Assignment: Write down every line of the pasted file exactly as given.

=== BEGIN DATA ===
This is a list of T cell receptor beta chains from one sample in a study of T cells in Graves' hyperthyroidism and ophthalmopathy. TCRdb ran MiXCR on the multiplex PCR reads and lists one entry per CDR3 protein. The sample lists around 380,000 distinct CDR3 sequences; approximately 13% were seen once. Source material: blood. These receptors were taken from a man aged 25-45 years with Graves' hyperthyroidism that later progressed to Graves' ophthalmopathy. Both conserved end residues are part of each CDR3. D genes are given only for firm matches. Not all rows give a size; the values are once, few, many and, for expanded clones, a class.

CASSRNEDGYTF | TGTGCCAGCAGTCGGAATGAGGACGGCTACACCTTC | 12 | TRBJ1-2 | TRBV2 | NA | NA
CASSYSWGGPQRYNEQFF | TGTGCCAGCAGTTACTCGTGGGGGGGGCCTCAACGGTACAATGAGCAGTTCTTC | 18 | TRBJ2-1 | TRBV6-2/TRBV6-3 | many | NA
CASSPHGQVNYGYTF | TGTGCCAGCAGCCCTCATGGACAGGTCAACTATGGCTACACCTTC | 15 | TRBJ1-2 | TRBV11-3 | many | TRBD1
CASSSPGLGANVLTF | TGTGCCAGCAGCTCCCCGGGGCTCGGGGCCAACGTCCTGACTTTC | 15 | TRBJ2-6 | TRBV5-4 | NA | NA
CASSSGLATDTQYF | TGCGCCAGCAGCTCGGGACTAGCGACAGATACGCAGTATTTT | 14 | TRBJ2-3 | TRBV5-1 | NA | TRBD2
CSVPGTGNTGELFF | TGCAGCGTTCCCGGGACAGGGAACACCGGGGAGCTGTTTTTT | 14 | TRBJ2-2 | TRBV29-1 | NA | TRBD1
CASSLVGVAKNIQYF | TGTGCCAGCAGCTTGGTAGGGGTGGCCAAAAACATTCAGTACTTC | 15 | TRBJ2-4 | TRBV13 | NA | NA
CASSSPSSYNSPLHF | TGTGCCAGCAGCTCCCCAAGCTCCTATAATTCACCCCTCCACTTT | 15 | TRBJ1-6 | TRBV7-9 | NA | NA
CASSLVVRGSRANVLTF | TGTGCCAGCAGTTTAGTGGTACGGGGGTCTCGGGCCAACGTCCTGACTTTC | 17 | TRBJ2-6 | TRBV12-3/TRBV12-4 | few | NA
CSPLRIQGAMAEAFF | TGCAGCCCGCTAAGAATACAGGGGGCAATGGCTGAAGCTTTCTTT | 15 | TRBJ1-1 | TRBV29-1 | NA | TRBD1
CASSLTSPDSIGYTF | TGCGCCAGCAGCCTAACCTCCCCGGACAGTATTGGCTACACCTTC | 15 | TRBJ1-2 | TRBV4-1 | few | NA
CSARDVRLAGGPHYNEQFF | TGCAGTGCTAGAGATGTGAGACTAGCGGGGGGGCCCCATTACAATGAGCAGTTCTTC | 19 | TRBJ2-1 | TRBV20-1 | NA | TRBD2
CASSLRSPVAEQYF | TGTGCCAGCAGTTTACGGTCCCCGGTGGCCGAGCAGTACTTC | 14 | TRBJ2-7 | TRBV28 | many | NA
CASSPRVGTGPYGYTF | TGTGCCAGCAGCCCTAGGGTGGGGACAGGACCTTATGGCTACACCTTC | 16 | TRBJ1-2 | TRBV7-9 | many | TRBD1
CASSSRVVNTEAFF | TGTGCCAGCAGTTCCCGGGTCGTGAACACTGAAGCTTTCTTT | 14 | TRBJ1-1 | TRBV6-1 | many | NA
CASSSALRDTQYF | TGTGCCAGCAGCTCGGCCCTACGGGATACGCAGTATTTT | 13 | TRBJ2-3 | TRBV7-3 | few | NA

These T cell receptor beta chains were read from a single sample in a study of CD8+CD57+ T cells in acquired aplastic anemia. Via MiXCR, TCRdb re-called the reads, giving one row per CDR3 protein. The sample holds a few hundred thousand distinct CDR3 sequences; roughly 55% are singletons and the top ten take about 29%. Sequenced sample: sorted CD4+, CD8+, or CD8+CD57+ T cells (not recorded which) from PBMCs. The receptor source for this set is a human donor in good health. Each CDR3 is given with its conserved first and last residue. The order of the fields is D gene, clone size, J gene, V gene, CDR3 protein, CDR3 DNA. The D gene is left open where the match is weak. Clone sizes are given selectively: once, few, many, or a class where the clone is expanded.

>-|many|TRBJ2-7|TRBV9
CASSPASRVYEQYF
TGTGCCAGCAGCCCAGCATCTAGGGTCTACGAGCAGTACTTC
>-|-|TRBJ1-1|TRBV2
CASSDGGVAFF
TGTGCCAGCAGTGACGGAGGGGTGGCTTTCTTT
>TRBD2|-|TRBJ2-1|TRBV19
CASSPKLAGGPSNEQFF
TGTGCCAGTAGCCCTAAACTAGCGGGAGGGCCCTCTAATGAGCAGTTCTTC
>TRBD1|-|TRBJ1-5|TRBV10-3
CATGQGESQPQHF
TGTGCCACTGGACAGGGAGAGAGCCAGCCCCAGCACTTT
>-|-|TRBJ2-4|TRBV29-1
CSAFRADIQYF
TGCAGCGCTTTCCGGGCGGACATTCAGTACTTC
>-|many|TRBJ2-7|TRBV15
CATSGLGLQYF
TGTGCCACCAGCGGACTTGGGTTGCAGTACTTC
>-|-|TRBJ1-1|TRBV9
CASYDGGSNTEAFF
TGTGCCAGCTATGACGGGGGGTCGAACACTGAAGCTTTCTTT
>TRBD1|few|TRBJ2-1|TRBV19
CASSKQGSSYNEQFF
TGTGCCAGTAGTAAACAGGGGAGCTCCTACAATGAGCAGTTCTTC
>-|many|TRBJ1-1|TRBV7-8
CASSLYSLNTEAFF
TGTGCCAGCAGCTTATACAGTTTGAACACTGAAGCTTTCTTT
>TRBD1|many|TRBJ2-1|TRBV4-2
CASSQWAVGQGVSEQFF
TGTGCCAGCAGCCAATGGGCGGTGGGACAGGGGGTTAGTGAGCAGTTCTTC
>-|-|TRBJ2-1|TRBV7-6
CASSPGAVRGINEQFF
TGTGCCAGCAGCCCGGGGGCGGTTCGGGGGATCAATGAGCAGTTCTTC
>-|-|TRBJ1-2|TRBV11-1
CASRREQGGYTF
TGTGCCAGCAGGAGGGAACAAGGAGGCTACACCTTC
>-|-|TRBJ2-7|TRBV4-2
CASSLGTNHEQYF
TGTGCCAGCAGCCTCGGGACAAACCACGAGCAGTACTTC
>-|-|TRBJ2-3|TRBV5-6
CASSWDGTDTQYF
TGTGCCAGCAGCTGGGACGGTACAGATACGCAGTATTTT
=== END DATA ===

This is a list of T cell receptor beta chains from one sample in a study of T cells in Graves' hyperthyroidism and ophthalmopathy. TCRdb ran MiXCR on the multiplex PCR reads and lists one entry per CDR3 protein. The sample lists around 380,000 distinct CDR3 sequences; approximately 13% were seen once. Source material: blood. These receptors were taken from a man aged 25-45 years with Graves' hyperthyroidism that later progressed to Graves' ophthalmopathy. Both conserved end residues are part of each CDR3. D genes are given only for firm matches. Not all rows give a size; the values are once, few, many and, for expanded clones, a class.

CASSRNEDGYTF | TGTGCCAGCAGTCGGAATGAGGACGGCTACACCTTC | 12 | TRBJ1-2 | TRBV2 | NA | NA
CASSYSWGGPQRYNEQFF | TGTGCCAGCAGTTACTCGTGGGGGGGGCCTCAACGGTACAATGAGCAGTTCTTC | 18 | TRBJ2-1 | TRBV6-2/TRBV6-3 | many | NA
CASSPHGQVNYGYTF | TGTGCCAGCAGCCCTCATGGACAGGTCAACTATGGCTACACCTTC | 15 | TRBJ1-2 | TRBV11-3 | many | TRBD1
CASSSPGLGANVLTF | TGTGCCAGCAGCTCCCCGGGGCTCGGGGCCAACGTCCTGACTTTC | 15 | TRBJ2-6 | TRBV5-4 | NA | NA
CASSSGLATDTQYF | TGCGCCAGCAGCTCGGGACTAGCGACAGATACGCAGTATTTT | 14 | TRBJ2-3 | TRBV5-1 | NA | TRBD2
CSVPGTGNTGELFF | TGCAGCGTTCCCGGGACAGGGAACACCGGGGAGCTGTTTTTT | 14 | TRBJ2-2 | TRBV29-1 | NA | TRBD1
CASSLVGVAKNIQYF | TGTGCCAGCAGCTTGGTAGGGGTGGCCAAAAACATTCAGTACTTC | 15 | TRBJ2-4 | TRBV13 | NA | NA
CASSSPSSYNSPLHF | TGTGCCAGCAGCTCCCCAAGCTCCTATAATTCACCCCTCCACTTT | 15 | TRBJ1-6 | TRBV7-9 | NA | NA
CASSLVVRGSRANVLTF | TGTGCCAGCAGTTTAGTGGTACGGGGGTCTCGGGCCAACGTCCTGACTTTC | 17 | TRBJ2-6 | TRBV12-3/TRBV12-4 | few | NA
CSPLRIQGAMAEAFF | TGCAGCCCGCTAAGAATACAGGGGGCAATGGCTGAAGCTTTCTTT | 15 | TRBJ1-1 | TRBV29-1 | NA | TRBD1
CASSLTSPDSIGYTF | TGCGCCAGCAGCCTAACCTCCCCGGACAGTATTGGCTACACCTTC | 15 | TRBJ1-2 | TRBV4-1 | few | NA
CSARDVRLAGGPHYNEQFF | TGCAGTGCTAGAGATGTGAGACTAGCGGGGGGGCCCCATTACAATGAGCAGTTCTTC | 19 | TRBJ2-1 | TRBV20-1 | NA | TRBD2
CASSLRSPVAEQYF | TGTGCCAGCAGTTTACGGTCCCCGGTGGCCGAGCAGTACTTC | 14 | TRBJ2-7 | TRBV28 | many | NA
CASSPRVGTGPYGYTF | TGTGCCAGCAGCCCTAGGGTGGGGACAGGACCTTATGGCTACACCTTC | 16 | TRBJ1-2 | TRBV7-9 | many | TRBD1
CASSSRVVNTEAFF | TGTGCCAGCAGTTCCCGGGTCGTGAACACTGAAGCTTTCTTT | 14 | TRBJ1-1 | TRBV6-1 | many | NA
CASSSALRDTQYF | TGTGCCAGCAGCTCGGCCCTACGGGATACGCAGTATTTT | 13 | TRBJ2-3 | TRBV7-3 | few | NA

These T cell receptor beta chains were read from a single sample in a study of CD8+CD57+ T cells in acquired aplastic anemia. Via MiXCR, TCRdb re-called the reads, giving one row per CDR3 protein. The sample holds a few hundred thousand distinct CDR3 sequences; roughly 55% are singletons and the top ten take about 29%. Sequenced sample: sorted CD4+, CD8+, or CD8+CD57+ T cells (not recorded which) from PBMCs. The receptor source for this set is a human donor in good health. Each CDR3 is given with its conserved first and last residue. The order of the fields is D gene, clone size, J gene, V gene, CDR3 protein, CDR3 DNA. The D gene is left open where the match is weak. Clone sizes are given selectively: once, few, many, or a class where the clone is expanded.

>-|many|TRBJ2-7|TRBV9
CASSPASRVYEQYF
TGTGCCAGCAGCCCAGCATCTAGGGTCTACGAGCAGTACTTC
>-|-|TRBJ1-1|TRBV2
CASSDGGVAFF
TGTGCCAGCAGTGACGGAGGGGTGGCTTTCTTT
>TRBD2|-|TRBJ2-1|TRBV19
CASSPKLAGGPSNEQFF
TGTGCCAGTAGCCCTAAACTAGCGGGAGGGCCCTCTAATGAGCAGTTCTTC
>TRBD1|-|TRBJ1-5|TRBV10-3
CATGQGESQPQHF
TGTGCCACTGGACAGGGAGAGAGCCAGCCCCAGCACTTT
>-|-|TRBJ2-4|TRBV29-1
CSAFRADIQYF
TGCAGCGCTTTCCGGGCGGACATTCAGTACTTC
>-|many|TRBJ2-7|TRBV15
CATSGLGLQYF
TGTGCCACCAGCGGACTTGGGTTGCAGTACTTC
>-|-|TRBJ1-1|TRBV9
CASYDGGSNTEAFF
TGTGCCAGCTATGACGGGGGGTCGAACACTGAAGCTTTCTTT
>TRBD1|few|TRBJ2-1|TRBV19
CASSKQGSSYNEQFF
TGTGCCAGTAGTAAACAGGGGAGCTCCTACAATGAGCAGTTCTTC
>-|many|TRBJ1-1|TRBV7-8
CASSLYSLNTEAFF
TGTGCCAGCAGCTTATACAGTTTGAACACTGAAGCTTTCTTT
>TRBD1|many|TRBJ2-1|TRBV4-2
CASSQWAVGQGVSEQFF
TGTGCCAGCAGCCAATGGGCGGTGGGACAGGGGGTTAGTGAGCAGTTCTTC
>-|-|TRBJ2-1|TRBV7-6
CASSPGAVRGINEQFF
TGTGCCAGCAGCCCGGGGGCGGTTCGGGGGATCAATGAGCAGTTCTTC
>-|-|TRBJ1-2|TRBV11-1
CASRREQGGYTF
TGTGCCAGCAGGAGGGAACAAGGAGGCTACACCTTC
>-|-|TRBJ2-7|TRBV4-2
CASSLGTNHEQYF
TGTGCCAGCAGCCTCGGGACAAACCACGAGCAGTACTTC
>-|-|TRBJ2-3|TRBV5-6
CASSWDGTDTQYF
TGTGCCAGCAGCTGGGACGGTACAGATACGCAGTATTTT